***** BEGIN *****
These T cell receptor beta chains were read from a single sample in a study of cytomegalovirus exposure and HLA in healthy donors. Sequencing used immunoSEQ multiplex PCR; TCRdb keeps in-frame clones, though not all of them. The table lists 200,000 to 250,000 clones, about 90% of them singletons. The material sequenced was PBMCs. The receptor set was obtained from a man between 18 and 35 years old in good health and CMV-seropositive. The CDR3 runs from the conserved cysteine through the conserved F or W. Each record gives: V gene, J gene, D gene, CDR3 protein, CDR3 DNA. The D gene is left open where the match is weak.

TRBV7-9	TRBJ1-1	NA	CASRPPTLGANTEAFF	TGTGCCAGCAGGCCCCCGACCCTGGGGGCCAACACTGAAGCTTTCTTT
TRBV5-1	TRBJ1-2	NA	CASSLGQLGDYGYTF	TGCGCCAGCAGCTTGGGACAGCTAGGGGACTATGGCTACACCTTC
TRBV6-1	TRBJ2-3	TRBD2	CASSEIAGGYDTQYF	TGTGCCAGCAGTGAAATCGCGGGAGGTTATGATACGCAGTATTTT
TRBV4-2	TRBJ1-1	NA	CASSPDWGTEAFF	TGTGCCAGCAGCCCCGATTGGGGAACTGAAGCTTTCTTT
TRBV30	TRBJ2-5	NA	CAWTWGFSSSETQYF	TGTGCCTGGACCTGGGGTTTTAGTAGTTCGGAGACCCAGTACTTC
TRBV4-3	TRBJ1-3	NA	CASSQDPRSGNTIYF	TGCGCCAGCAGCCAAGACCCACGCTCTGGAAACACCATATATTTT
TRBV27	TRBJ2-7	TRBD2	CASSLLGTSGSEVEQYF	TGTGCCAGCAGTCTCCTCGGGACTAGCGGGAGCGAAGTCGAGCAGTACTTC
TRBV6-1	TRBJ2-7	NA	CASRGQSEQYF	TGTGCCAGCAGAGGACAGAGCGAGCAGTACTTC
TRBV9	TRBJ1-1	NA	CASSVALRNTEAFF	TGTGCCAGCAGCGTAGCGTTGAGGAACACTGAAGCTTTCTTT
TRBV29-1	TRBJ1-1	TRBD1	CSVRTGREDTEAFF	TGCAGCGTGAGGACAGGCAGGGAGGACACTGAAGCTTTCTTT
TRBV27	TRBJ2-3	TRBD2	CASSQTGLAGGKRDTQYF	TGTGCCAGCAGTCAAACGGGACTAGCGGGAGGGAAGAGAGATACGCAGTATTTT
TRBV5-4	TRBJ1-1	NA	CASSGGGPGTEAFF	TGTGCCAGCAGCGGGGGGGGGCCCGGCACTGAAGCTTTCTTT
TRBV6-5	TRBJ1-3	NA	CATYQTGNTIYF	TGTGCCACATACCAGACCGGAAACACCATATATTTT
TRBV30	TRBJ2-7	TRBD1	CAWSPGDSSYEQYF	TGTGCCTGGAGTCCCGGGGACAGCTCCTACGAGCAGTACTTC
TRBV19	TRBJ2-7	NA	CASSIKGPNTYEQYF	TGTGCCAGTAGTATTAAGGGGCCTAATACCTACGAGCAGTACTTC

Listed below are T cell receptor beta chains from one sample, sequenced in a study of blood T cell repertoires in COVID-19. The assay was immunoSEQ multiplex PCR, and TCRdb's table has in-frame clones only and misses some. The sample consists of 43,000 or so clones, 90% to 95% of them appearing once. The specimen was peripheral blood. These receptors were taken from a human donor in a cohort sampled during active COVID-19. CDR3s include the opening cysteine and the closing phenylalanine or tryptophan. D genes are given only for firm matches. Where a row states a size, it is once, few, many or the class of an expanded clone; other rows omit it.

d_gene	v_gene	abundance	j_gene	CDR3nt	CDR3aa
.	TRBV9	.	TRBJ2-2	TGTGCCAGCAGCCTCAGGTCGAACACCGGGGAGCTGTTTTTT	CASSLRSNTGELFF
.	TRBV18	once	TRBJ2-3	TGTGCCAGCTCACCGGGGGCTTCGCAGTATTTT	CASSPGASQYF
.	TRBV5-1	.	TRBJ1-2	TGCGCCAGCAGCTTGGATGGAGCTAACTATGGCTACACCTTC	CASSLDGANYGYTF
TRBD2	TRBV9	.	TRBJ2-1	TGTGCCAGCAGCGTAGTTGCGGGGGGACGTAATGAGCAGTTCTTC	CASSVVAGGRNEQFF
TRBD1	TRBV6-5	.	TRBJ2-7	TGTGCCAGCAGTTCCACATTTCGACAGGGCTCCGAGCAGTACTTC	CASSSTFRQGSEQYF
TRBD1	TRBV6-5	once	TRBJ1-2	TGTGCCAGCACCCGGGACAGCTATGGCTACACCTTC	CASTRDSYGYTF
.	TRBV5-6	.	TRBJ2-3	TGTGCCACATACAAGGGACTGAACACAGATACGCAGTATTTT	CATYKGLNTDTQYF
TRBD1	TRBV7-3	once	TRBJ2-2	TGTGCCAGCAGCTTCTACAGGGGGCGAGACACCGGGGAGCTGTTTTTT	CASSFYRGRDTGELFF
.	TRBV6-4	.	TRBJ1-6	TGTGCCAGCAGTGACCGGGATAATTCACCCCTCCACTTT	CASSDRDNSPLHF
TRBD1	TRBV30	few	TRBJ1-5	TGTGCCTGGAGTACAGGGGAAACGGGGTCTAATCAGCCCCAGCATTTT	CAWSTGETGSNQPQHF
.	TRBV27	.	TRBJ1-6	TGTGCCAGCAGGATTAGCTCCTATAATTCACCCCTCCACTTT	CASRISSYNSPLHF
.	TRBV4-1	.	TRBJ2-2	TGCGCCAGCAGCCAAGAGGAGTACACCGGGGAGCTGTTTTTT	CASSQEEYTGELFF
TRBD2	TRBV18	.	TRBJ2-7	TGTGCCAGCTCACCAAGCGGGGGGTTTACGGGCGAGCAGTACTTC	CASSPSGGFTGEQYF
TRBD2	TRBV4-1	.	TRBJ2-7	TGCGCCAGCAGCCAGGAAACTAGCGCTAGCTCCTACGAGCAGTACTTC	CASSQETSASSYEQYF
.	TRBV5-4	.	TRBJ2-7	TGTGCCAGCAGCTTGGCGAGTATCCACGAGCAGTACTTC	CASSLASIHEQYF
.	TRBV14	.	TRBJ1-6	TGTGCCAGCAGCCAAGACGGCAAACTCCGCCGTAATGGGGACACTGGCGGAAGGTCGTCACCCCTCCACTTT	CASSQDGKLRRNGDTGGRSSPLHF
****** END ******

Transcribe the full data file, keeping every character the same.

These T cell receptor beta chains were read from a single sample in a study of cytomegalovirus exposure and HLA in healthy donors. Sequencing used immunoSEQ multiplex PCR; TCRdb keeps in-frame clones, though not all of them. The table lists 200,000 to 250,000 clones, about 90% of them singletons. The material sequenced was PBMCs. The receptor set was obtained from a man between 18 and 35 years old in good health and CMV-seropositive. The CDR3 runs from the conserved cysteine through the conserved F or W. Each record gives: V gene, J gene, D gene, CDR3 protein, CDR3 DNA. The D gene is left open where the match is weak.

TRBV7-9	TRBJ1-1	NA	CASRPPTLGANTEAFF	TGTGCCAGCAGGCCCCCGACCCTGGGGGCCAACACTGAAGCTTTCTTT
TRBV5-1	TRBJ1-2	NA	CASSLGQLGDYGYTF	TGCGCCAGCAGCTTGGGACAGCTAGGGGACTATGGCTACACCTTC
TRBV6-1	TRBJ2-3	TRBD2	CASSEIAGGYDTQYF	TGTGCCAGCAGTGAAATCGCGGGAGGTTATGATACGCAGTATTTT
TRBV4-2	TRBJ1-1	NA	CASSPDWGTEAFF	TGTGCCAGCAGCCCCGATTGGGGAACTGAAGCTTTCTTT
TRBV30	TRBJ2-5	NA	CAWTWGFSSSETQYF	TGTGCCTGGACCTGGGGTTTTAGTAGTTCGGAGACCCAGTACTTC
TRBV4-3	TRBJ1-3	NA	CASSQDPRSGNTIYF	TGCGCCAGCAGCCAAGACCCACGCTCTGGAAACACCATATATTTT
TRBV27	TRBJ2-7	TRBD2	CASSLLGTSGSEVEQYF	TGTGCCAGCAGTCTCCTCGGGACTAGCGGGAGCGAAGTCGAGCAGTACTTC
TRBV6-1	TRBJ2-7	NA	CASRGQSEQYF	TGTGCCAGCAGAGGACAGAGCGAGCAGTACTTC
TRBV9	TRBJ1-1	NA	CASSVALRNTEAFF	TGTGCCAGCAGCGTAGCGTTGAGGAACACTGAAGCTTTCTTT
TRBV29-1	TRBJ1-1	TRBD1	CSVRTGREDTEAFF	TGCAGCGTGAGGACAGGCAGGGAGGACACTGAAGCTTTCTTT
TRBV27	TRBJ2-3	TRBD2	CASSQTGLAGGKRDTQYF	TGTGCCAGCAGTCAAACGGGACTAGCGGGAGGGAAGAGAGATACGCAGTATTTT
TRBV5-4	TRBJ1-1	NA	CASSGGGPGTEAFF	TGTGCCAGCAGCGGGGGGGGGCCCGGCACTGAAGCTTTCTTT
TRBV6-5	TRBJ1-3	NA	CATYQTGNTIYF	TGTGCCACATACCAGACCGGAAACACCATATATTTT
TRBV30	TRBJ2-7	TRBD1	CAWSPGDSSYEQYF	TGTGCCTGGAGTCCCGGGGACAGCTCCTACGAGCAGTACTTC
TRBV19	TRBJ2-7	NA	CASSIKGPNTYEQYF	TGTGCCAGTAGTATTAAGGGGCCTAATACCTACGAGCAGTACTTC

Listed below are T cell receptor beta chains from one sample, sequenced in a study of blood T cell repertoires in COVID-19. The assay was immunoSEQ multiplex PCR, and TCRdb's table has in-frame clones only and misses some. The sample consists of 43,000 or so clones, 90% to 95% of them appearing once. The specimen was peripheral blood. These receptors were taken from a human donor in a cohort sampled during active COVID-19. CDR3s include the opening cysteine and the closing phenylalanine or tryptophan. D genes are given only for firm matches. Where a row states a size, it is once, few, many or the class of an expanded clone; other rows omit it.

d_gene	v_gene	abundance	j_gene	CDR3nt	CDR3aa
.	TRBV9	.	TRBJ2-2	TGTGCCAGCAGCCTCAGGTCGAACACCGGGGAGCTGTTTTTT	CASSLRSNTGELFF
.	TRBV18	once	TRBJ2-3	TGTGCCAGCTCACCGGGGGCTTCGCAGTATTTT	CASSPGASQYF
.	TRBV5-1	.	TRBJ1-2	TGCGCCAGCAGCTTGGATGGAGCTAACTATGGCTACACCTTC	CASSLDGANYGYTF
TRBD2	TRBV9	.	TRBJ2-1	TGTGCCAGCAGCGTAGTTGCGGGGGGACGTAATGAGCAGTTCTTC	CASSVVAGGRNEQFF
TRBD1	TRBV6-5	.	TRBJ2-7	TGTGCCAGCAGTTCCACATTTCGACAGGGCTCCGAGCAGTACTTC	CASSSTFRQGSEQYF
TRBD1	TRBV6-5	once	TRBJ1-2	TGTGCCAGCACCCGGGACAGCTATGGCTACACCTTC	CASTRDSYGYTF
.	TRBV5-6	.	TRBJ2-3	TGTGCCACATACAAGGGACTGAACACAGATACGCAGTATTTT	CATYKGLNTDTQYF
TRBD1	TRBV7-3	once	TRBJ2-2	TGTGCCAGCAGCTTCTACAGGGGGCGAGACACCGGGGAGCTGTTTTTT	CASSFYRGRDTGELFF
.	TRBV6-4	.	TRBJ1-6	TGTGCCAGCAGTGACCGGGATAATTCACCCCTCCACTTT	CASSDRDNSPLHF
TRBD1	TRBV30	few	TRBJ1-5	TGTGCCTGGAGTACAGGGGAAACGGGGTCTAATCAGCCCCAGCATTTT	CAWSTGETGSNQPQHF
.	TRBV27	.	TRBJ1-6	TGTGCCAGCAGGATTAGCTCCTATAATTCACCCCTCCACTTT	CASRISSYNSPLHF
.	TRBV4-1	.	TRBJ2-2	TGCGCCAGCAGCCAAGAGGAGTACACCGGGGAGCTGTTTTTT	CASSQEEYTGELFF
TRBD2	TRBV18	.	TRBJ2-7	TGTGCCAGCTCACCAAGCGGGGGGTTTACGGGCGAGCAGTACTTC	CASSPSGGFTGEQYF
TRBD2	TRBV4-1	.	TRBJ2-7	TGCGCCAGCAGCCAGGAAACTAGCGCTAGCTCCTACGAGCAGTACTTC	CASSQETSASSYEQYF
.	TRBV5-4	.	TRBJ2-7	TGTGCCAGCAGCTTGGCGAGTATCCACGAGCAGTACTTC	CASSLASIHEQYF
.	TRBV14	.	TRBJ1-6	TGTGCCAGCAGCCAAGACGGCAAACTCCGCCGTAATGGGGACACTGGCGGAAGGTCGTCACCCCTCCACTTT	CASSQDGKLRRNGDTGGRSSPLHF